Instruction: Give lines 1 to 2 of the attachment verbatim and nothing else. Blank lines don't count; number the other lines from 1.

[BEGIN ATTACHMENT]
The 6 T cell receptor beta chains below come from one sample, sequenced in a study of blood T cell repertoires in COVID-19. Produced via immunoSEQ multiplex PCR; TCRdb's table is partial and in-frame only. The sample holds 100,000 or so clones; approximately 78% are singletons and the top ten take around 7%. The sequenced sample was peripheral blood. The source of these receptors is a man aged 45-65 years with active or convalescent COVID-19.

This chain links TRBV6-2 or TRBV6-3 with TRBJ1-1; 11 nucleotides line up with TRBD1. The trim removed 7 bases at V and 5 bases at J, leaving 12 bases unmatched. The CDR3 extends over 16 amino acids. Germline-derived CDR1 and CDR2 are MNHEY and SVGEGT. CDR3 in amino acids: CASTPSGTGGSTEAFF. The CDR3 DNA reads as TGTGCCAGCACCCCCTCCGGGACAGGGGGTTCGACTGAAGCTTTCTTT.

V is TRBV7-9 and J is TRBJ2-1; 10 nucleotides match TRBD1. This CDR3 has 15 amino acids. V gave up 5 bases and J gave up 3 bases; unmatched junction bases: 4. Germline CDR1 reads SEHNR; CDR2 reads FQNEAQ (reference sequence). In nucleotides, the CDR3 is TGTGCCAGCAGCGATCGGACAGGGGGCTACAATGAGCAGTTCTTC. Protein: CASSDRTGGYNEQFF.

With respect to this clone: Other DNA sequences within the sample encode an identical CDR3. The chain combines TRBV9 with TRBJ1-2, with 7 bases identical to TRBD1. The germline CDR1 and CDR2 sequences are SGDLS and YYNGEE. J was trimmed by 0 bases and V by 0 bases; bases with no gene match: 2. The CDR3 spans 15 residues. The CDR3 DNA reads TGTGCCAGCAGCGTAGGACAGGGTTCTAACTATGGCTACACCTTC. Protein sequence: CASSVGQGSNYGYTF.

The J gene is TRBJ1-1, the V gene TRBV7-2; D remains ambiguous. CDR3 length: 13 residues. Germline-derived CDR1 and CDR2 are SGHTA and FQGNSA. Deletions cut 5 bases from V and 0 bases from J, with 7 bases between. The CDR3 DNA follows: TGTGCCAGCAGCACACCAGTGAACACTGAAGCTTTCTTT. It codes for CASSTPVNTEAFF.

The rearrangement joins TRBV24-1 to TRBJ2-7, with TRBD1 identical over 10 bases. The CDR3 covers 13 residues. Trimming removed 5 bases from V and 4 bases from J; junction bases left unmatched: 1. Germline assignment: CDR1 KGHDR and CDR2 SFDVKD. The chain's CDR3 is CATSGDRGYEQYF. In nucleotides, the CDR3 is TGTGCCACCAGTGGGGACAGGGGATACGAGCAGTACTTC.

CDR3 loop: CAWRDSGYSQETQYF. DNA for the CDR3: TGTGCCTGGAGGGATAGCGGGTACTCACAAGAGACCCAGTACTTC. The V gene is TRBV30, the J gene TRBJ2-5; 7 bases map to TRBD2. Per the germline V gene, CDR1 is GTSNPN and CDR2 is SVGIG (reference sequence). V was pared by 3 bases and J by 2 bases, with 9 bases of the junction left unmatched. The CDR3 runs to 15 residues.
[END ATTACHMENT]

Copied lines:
The 6 T cell receptor beta chains below come from one sample, sequenced in a study of blood T cell repertoires in COVID-19. Produced via immunoSEQ multiplex PCR; TCRdb's table is partial and in-frame only. The sample holds 100,000 or so clones; approximately 78% are singletons and the top ten take around 7%. The sequenced sample was peripheral blood. The source of these receptors is a man aged 45-65 years with active or convalescent COVID-19.

This chain links TRBV6-2 or TRBV6-3 with TRBJ1-1; 11 nucleotides line up with TRBD1. The trim removed 7 bases at V and 5 bases at J, leaving 12 bases unmatched. The CDR3 extends over 16 amino acids. Germline-derived CDR1 and CDR2 are MNHEY and SVGEGT. CDR3 in amino acids: CASTPSGTGGSTEAFF. The CDR3 DNA reads as TGTGCCAGCACCCCCTCCGGGACAGGGGGTTCGACTGAAGCTTTCTTT.